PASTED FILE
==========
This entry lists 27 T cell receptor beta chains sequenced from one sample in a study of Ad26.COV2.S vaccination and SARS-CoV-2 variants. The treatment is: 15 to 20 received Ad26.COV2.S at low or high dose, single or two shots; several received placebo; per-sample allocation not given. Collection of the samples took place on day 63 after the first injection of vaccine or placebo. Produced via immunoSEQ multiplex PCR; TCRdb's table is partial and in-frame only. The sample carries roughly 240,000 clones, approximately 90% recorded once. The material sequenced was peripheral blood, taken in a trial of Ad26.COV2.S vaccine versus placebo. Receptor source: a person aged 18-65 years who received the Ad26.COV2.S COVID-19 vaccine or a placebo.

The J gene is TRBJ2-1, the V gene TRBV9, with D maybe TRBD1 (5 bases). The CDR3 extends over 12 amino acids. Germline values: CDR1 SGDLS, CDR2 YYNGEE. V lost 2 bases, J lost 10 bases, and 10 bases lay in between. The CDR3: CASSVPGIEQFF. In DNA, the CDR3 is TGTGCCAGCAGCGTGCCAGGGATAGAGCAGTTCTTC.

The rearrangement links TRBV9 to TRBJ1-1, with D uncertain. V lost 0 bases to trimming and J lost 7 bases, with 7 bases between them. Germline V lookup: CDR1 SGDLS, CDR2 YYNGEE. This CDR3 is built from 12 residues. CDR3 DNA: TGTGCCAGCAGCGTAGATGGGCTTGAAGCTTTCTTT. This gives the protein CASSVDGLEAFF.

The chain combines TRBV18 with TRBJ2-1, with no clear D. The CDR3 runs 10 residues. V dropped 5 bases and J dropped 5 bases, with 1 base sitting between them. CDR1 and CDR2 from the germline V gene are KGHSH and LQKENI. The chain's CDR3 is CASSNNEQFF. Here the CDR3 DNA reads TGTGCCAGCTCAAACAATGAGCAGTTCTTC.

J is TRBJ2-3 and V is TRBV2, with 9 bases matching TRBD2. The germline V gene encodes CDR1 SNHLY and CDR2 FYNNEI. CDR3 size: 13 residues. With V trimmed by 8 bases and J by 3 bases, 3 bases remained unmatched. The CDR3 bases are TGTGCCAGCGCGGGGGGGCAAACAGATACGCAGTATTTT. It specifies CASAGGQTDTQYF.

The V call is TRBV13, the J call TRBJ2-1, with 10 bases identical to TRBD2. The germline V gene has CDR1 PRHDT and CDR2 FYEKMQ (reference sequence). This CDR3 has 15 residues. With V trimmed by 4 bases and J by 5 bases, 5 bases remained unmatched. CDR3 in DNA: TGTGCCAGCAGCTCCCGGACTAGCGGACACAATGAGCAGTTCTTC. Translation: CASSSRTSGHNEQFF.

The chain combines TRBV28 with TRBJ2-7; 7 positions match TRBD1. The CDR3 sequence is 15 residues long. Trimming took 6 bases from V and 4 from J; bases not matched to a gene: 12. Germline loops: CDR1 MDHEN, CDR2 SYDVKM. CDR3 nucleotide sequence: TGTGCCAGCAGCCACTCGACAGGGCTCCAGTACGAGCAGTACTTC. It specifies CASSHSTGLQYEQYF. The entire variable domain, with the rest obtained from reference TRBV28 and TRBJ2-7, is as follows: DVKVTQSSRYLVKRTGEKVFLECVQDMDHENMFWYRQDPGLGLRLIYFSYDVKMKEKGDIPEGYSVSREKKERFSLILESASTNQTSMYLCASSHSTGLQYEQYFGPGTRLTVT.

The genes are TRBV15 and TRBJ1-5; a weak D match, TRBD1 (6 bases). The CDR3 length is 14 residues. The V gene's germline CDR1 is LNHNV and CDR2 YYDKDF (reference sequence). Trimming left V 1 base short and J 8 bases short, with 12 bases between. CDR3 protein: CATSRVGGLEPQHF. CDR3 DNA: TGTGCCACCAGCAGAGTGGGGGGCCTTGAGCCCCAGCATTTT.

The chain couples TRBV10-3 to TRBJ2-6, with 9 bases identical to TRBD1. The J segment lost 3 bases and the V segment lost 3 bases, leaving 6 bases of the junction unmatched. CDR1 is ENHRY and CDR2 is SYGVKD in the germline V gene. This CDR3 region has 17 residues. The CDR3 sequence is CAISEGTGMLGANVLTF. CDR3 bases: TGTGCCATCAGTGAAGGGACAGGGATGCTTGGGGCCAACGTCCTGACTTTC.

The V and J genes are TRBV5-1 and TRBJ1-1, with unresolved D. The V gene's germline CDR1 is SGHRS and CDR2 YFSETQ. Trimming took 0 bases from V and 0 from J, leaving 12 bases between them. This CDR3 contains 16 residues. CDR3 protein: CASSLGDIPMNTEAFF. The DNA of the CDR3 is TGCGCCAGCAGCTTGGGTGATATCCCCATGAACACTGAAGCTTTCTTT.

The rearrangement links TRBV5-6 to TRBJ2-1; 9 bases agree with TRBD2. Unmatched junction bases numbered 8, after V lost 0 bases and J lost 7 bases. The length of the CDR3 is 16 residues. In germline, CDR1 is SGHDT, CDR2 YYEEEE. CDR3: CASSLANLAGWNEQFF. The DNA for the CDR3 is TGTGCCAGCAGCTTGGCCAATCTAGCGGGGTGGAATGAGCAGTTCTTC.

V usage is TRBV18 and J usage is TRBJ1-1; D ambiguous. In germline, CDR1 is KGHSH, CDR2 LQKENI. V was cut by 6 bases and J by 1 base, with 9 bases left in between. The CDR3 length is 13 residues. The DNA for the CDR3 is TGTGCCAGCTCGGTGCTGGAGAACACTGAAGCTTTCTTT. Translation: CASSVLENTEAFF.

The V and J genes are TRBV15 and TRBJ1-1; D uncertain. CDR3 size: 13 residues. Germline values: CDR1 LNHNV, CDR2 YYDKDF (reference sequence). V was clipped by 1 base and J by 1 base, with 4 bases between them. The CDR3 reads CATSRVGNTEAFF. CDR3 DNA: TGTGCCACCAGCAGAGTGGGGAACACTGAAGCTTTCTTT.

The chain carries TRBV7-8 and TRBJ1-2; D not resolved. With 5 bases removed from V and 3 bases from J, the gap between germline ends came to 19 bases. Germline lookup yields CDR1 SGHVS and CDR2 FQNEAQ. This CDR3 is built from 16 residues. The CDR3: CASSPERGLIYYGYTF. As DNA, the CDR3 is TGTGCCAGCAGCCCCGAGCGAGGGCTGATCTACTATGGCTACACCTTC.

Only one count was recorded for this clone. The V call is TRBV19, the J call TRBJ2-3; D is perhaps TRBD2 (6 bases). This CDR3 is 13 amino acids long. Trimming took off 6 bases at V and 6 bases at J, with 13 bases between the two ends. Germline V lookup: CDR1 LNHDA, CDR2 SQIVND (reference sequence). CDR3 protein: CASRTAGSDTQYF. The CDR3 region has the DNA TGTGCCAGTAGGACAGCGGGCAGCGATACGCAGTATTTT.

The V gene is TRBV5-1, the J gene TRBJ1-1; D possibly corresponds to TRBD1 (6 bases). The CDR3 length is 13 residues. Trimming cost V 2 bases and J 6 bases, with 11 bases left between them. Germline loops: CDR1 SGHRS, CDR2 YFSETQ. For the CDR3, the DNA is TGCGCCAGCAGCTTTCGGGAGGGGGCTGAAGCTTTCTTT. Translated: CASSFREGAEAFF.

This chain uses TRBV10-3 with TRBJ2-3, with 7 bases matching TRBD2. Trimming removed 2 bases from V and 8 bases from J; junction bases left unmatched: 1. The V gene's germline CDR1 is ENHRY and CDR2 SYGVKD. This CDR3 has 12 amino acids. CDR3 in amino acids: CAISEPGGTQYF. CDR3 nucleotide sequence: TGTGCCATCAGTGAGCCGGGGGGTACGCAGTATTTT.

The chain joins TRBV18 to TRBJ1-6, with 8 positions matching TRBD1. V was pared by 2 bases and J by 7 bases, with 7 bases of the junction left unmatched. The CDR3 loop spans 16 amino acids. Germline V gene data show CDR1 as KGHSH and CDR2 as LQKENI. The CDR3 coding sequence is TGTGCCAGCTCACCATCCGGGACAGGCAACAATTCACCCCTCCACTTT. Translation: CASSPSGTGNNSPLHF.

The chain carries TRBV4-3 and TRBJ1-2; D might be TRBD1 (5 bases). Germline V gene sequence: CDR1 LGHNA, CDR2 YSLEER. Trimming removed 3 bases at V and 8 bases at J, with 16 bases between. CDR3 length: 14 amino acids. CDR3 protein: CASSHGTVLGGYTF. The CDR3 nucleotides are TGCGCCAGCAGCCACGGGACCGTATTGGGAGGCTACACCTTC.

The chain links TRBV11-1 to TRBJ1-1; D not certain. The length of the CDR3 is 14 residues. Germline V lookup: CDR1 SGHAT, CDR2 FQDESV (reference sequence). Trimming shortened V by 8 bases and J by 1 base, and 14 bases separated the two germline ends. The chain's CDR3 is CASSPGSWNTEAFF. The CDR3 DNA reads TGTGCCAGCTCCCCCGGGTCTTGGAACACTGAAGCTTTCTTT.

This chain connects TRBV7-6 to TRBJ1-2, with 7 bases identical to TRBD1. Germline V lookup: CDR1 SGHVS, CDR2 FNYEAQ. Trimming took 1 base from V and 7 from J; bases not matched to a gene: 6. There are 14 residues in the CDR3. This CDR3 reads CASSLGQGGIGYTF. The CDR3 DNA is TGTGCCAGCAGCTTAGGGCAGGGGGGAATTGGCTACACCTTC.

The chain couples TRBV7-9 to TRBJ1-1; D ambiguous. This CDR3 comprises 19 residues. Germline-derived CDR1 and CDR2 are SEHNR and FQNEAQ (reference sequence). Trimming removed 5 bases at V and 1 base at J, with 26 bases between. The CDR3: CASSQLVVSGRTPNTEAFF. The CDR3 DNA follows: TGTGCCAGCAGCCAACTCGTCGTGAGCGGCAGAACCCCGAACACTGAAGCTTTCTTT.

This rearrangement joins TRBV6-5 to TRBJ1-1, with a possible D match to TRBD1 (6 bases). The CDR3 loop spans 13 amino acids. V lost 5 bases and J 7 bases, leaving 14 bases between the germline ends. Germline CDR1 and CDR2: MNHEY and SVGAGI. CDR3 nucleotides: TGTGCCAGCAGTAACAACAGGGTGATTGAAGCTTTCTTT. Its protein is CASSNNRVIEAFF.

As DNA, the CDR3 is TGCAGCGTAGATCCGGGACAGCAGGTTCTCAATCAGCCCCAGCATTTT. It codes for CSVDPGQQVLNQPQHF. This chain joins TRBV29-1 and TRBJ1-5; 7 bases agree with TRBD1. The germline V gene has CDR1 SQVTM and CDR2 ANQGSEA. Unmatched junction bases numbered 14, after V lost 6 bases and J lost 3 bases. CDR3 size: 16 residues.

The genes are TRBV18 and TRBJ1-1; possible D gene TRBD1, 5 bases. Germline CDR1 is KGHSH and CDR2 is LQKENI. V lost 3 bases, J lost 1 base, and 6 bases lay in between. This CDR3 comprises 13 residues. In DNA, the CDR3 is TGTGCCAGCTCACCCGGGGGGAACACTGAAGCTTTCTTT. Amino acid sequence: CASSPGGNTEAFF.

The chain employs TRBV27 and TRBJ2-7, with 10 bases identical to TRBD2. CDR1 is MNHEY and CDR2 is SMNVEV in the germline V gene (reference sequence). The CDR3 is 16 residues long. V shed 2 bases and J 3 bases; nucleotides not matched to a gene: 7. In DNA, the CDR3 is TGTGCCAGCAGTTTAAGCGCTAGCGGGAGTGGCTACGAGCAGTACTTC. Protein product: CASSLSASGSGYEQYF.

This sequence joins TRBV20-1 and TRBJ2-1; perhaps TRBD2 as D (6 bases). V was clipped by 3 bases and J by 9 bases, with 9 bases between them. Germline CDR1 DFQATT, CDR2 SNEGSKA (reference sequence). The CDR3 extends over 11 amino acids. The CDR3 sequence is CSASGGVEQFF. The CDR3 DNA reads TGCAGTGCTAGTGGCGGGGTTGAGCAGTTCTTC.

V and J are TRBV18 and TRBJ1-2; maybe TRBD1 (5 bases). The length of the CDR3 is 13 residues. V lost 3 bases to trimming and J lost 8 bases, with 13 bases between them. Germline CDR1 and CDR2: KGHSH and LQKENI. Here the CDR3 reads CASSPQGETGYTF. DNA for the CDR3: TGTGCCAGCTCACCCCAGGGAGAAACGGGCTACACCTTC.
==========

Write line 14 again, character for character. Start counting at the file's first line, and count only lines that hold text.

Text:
The chain carries TRBV7-8 and TRBJ1-2; D not resolved. With 5 bases removed from V and 3 bases from J, the gap between germline ends came to 19 bases. Germline lookup yields CDR1 SGHVS and CDR2 FQNEAQ. This CDR3 is built from 16 residues. The CDR3: CASSPERGLIYYGYTF. As DNA, the CDR3 is TGTGCCAGCAGCCCCGAGCGAGGGCTGATCTACTATGGCTACACCTTC.